"Actually, I think he's relatable. When I first read the book, the character is kinda other-worldly the way he functions. He doesn't like to be touched. He doesn't like the color yellow or the color brown. If he has to deal with it too much, he might not talk to someone for a week. His behavior problems were how it was described to me.

"I spent a lot of time at home, on my own, dropping into character, spending time as him, so when I became the character for the play I could fluently move through it without dropping in and out. It's quite hard when you're transforming. When you're trying to become someone else, one of the hardest things I think about is being able to do it consistently over two-and-a-half hours. It's draining, but it's invigorating." If anyone in the show has to deal with more nonstop verbiage than he, it's Francesca Faridany, who plays his teacher and has the arduous job of reading his "school paper" (i.e., the script proper). "There's so much going on at the same time that I'm speaking, so it was a little hair-raising at the beginning to navigate that and learn it and get everything about it—and then you realize what you're a part of." Her character, Siobhan, is one of the few (two, tops) sympathetic people in Christopher's life. "She's the one who understands," said Faridany. "She 'gets him,' and she translates that. You have me as a great bridge between the book basically and Christopher's mind and the audience. It's a great thing Simon came up with. My character's just mentioned a few times in the book as the person who gives him the tools he needs, but she's nowhere near as rounded a character as Simon made her."

Christopher's other sympathetic comrade is a matronly neighbor, played by the inestimable Helen Carey. "I fell in love with this character when I read the play because she moves Christopher along more than just one sentence. She just wants to talk to him, and she just assumes that he wants to talk and he finds himself saying, 'I like computers, and I like my pet rat, and I like outer space.' And this is the first time you hear him expand a little bit. It moves the story along and he gains confidence in doing what he sets out to do. Certainly, theirs is a wonderful relationship."

Ian Barford
Ian Barford Photo by Joseph Marzullo/WENN

The actress admitted she didn't have any idea of the spectacle effects she'd be negotiating, but the director made it easy for her. "Nobody had any idea going into it, but Marianne has such a wonderful reputation. If anyone says to me in the future, 'Oh, so-and-so is a perfectionist,' I'll say, 'You haven't met Marianne Elliott, have you?' She is the consummate perfectionist and does it with grace and humor."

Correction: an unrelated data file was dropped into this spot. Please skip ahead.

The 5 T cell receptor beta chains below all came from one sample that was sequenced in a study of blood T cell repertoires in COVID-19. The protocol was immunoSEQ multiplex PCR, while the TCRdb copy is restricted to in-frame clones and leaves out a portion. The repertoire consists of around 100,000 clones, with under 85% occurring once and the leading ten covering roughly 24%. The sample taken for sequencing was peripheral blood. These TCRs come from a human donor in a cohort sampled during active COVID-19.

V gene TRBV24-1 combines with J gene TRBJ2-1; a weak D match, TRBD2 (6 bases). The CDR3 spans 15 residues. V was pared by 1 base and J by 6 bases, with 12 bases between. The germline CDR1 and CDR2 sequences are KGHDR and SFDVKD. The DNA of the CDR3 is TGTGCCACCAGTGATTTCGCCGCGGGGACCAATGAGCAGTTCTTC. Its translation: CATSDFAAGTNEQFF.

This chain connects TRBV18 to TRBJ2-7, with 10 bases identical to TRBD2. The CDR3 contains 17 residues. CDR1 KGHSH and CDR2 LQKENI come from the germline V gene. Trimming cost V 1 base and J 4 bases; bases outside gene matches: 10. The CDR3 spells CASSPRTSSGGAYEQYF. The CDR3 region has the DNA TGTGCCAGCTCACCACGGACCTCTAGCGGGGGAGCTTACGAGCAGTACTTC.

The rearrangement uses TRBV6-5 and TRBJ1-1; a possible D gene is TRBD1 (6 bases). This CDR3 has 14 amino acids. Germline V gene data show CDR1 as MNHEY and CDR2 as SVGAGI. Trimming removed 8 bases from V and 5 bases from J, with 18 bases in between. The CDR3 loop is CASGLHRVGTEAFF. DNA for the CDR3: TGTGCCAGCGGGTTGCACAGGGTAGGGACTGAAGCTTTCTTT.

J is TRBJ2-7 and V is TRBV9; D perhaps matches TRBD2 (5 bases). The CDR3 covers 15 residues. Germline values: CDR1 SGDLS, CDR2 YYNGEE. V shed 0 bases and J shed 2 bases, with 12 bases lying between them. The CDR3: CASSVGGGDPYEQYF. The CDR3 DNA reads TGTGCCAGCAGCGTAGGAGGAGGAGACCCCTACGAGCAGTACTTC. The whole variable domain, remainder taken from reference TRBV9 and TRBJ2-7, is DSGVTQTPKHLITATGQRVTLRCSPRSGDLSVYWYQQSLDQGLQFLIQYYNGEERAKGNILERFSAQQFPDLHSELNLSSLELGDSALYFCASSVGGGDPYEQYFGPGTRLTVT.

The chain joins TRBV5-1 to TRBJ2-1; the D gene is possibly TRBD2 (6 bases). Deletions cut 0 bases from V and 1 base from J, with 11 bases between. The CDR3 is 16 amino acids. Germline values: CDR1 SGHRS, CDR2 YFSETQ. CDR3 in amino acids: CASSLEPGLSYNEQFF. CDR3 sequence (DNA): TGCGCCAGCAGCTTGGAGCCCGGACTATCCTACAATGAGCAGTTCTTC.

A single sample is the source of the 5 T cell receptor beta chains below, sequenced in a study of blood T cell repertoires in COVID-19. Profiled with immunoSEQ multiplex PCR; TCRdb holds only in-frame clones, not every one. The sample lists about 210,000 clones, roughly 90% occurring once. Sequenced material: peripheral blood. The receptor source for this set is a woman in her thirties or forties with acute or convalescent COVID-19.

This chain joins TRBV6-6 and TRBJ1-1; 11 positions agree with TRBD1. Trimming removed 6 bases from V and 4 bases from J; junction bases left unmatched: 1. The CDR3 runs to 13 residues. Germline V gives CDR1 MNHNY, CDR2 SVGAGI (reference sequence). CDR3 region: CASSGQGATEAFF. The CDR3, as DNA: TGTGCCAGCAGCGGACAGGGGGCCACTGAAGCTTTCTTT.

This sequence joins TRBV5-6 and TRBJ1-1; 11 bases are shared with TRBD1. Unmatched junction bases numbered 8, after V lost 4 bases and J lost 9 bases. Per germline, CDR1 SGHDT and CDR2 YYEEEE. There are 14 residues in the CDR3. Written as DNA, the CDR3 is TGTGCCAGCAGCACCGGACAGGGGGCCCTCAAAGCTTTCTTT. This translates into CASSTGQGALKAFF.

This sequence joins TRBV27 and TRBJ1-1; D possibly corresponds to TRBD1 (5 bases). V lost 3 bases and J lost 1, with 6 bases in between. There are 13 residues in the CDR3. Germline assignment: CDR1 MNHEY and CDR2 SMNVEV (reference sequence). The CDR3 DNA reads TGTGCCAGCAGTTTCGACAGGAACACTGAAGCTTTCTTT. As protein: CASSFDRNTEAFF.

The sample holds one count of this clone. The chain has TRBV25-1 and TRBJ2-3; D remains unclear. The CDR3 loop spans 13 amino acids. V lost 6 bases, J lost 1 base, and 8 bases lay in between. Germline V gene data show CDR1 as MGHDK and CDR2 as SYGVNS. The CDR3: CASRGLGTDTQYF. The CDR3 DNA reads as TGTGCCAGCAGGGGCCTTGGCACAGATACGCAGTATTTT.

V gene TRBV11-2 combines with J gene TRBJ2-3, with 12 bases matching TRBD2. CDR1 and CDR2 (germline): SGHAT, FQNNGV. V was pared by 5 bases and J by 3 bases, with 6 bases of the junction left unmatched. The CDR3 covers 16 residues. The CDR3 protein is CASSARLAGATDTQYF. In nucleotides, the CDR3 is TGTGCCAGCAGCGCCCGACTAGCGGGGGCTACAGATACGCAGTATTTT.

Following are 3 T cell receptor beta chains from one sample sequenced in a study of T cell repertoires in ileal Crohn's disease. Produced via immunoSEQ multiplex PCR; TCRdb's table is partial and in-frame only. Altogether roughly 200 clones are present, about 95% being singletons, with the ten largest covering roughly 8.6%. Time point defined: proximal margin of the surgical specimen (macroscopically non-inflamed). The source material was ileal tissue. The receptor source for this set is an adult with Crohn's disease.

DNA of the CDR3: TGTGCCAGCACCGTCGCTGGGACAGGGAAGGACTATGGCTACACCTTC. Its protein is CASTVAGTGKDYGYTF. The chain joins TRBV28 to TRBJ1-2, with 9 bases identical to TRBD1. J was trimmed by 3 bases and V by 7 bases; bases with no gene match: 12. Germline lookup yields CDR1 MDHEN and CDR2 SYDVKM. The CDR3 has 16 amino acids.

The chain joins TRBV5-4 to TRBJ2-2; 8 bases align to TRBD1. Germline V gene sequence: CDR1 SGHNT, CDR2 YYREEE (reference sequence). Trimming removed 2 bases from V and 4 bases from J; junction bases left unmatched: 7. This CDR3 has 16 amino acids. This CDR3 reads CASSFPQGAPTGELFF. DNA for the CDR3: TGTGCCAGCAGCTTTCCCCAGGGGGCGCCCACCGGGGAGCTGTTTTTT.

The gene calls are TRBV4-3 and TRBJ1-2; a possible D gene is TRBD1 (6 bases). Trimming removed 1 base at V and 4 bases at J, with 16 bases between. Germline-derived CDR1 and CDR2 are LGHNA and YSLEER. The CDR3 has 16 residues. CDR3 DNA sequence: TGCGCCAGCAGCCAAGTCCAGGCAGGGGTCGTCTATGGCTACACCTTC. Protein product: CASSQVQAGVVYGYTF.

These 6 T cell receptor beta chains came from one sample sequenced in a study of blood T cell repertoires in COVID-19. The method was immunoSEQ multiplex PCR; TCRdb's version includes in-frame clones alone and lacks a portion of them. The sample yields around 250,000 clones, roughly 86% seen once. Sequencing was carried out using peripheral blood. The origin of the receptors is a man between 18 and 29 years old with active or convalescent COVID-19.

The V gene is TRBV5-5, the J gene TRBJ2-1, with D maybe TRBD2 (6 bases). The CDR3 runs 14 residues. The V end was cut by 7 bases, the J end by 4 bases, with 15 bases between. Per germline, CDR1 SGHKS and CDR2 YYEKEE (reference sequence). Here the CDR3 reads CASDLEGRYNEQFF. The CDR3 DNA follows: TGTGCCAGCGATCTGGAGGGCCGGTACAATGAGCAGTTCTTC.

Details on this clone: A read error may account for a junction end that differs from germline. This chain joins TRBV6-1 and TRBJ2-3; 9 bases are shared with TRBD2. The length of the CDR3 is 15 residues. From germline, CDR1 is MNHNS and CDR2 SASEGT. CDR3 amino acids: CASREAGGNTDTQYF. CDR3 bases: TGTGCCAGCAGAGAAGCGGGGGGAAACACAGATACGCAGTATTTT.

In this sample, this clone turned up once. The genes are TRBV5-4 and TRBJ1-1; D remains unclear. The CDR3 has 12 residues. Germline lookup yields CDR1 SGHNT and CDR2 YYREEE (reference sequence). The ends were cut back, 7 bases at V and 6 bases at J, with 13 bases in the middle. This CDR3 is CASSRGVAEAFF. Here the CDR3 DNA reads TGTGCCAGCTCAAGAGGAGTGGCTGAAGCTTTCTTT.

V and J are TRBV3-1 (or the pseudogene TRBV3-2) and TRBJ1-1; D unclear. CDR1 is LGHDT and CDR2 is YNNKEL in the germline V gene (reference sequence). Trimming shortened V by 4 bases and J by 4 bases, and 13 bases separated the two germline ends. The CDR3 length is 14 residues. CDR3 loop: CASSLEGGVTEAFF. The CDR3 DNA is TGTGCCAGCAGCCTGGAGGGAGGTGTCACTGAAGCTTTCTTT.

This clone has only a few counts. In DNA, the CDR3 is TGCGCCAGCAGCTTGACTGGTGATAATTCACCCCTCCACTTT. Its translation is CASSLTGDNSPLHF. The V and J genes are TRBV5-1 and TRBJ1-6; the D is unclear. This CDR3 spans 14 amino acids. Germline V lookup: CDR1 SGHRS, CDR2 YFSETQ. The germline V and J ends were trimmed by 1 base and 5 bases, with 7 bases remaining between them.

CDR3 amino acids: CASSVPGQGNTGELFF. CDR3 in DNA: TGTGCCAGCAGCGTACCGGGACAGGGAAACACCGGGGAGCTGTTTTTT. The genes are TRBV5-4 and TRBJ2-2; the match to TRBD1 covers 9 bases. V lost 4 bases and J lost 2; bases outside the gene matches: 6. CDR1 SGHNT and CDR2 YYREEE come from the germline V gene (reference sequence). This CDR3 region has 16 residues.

"The spectacle of it is really remarkable," seconded Ian Barford, who scores as Christopher's conflicted but earnest dad. "So, too, is the narrative—the family dynamics and all. Very seldom do you see a play that has both of those qualities."

Enid Graham, who plays his wife, agreed this was the advanced course of Hitting Your Mark. "Yes, it's very challenging. We definitely did have to learn a new kind of physical vocabulary with the show—a lot of the physical tricks, the acrobatic tricks that people do—but then also just the precision of the show. It took a while.

"This is a great part for any actress, but, if you're a mom, it's even better because there are so many themes about parenting and motherhood that speak to me."

Two of her three sons, corralled by her real-life husband (actor Robert Sella), were catching Mommy on Broadway for the first time. "It was really exciting to bring them here tonight," she contended. "I don't think they have seen me before on Broadway because almost everything I've been in since they've been alive—they've been either babies or it was wildly inappropriate. This was a good match, I think." Also attending: The Last Ship's Joe Mantello; frolicking and first-nighting before his Honeymoon in Vegas: Tony Danza; director Rob Ashford and Steven Pasquale making plans to meet in March for Carousel at the Lyric Opera of Chicago; playwright John Patrick Shanley preparing the screenplay for his recent Outside Mullingar; Jessica Hecht, doing "Person of Interest" and poised to announce a Broadway return this winter; playwright John Guare, beaming over what the NYU kids did with Free Man of Color ("They gave my play back to me!"); Randy Skinner bracing to: 1) helm his 11th White Christmas tour, 2) choreograph the New York Philharmonic Show Boat Nov. 5-8 for a PBS replay later, and 3) choreograph City Center's Encores! edition of Lady Be Good in February.

And: Keith Nobbs; Geoffrey Arenad, Remy Auberjonois, Erich Bergen, Tyne Daly and Burton Curtis, Danielle Brooks, Kim Cattrall, Edie Falco, Ramona Singer, Lucy Liu, Lorin Latarro, Chad Kimball, Mark Kaufman and Stacey Haufman and Mary Karr.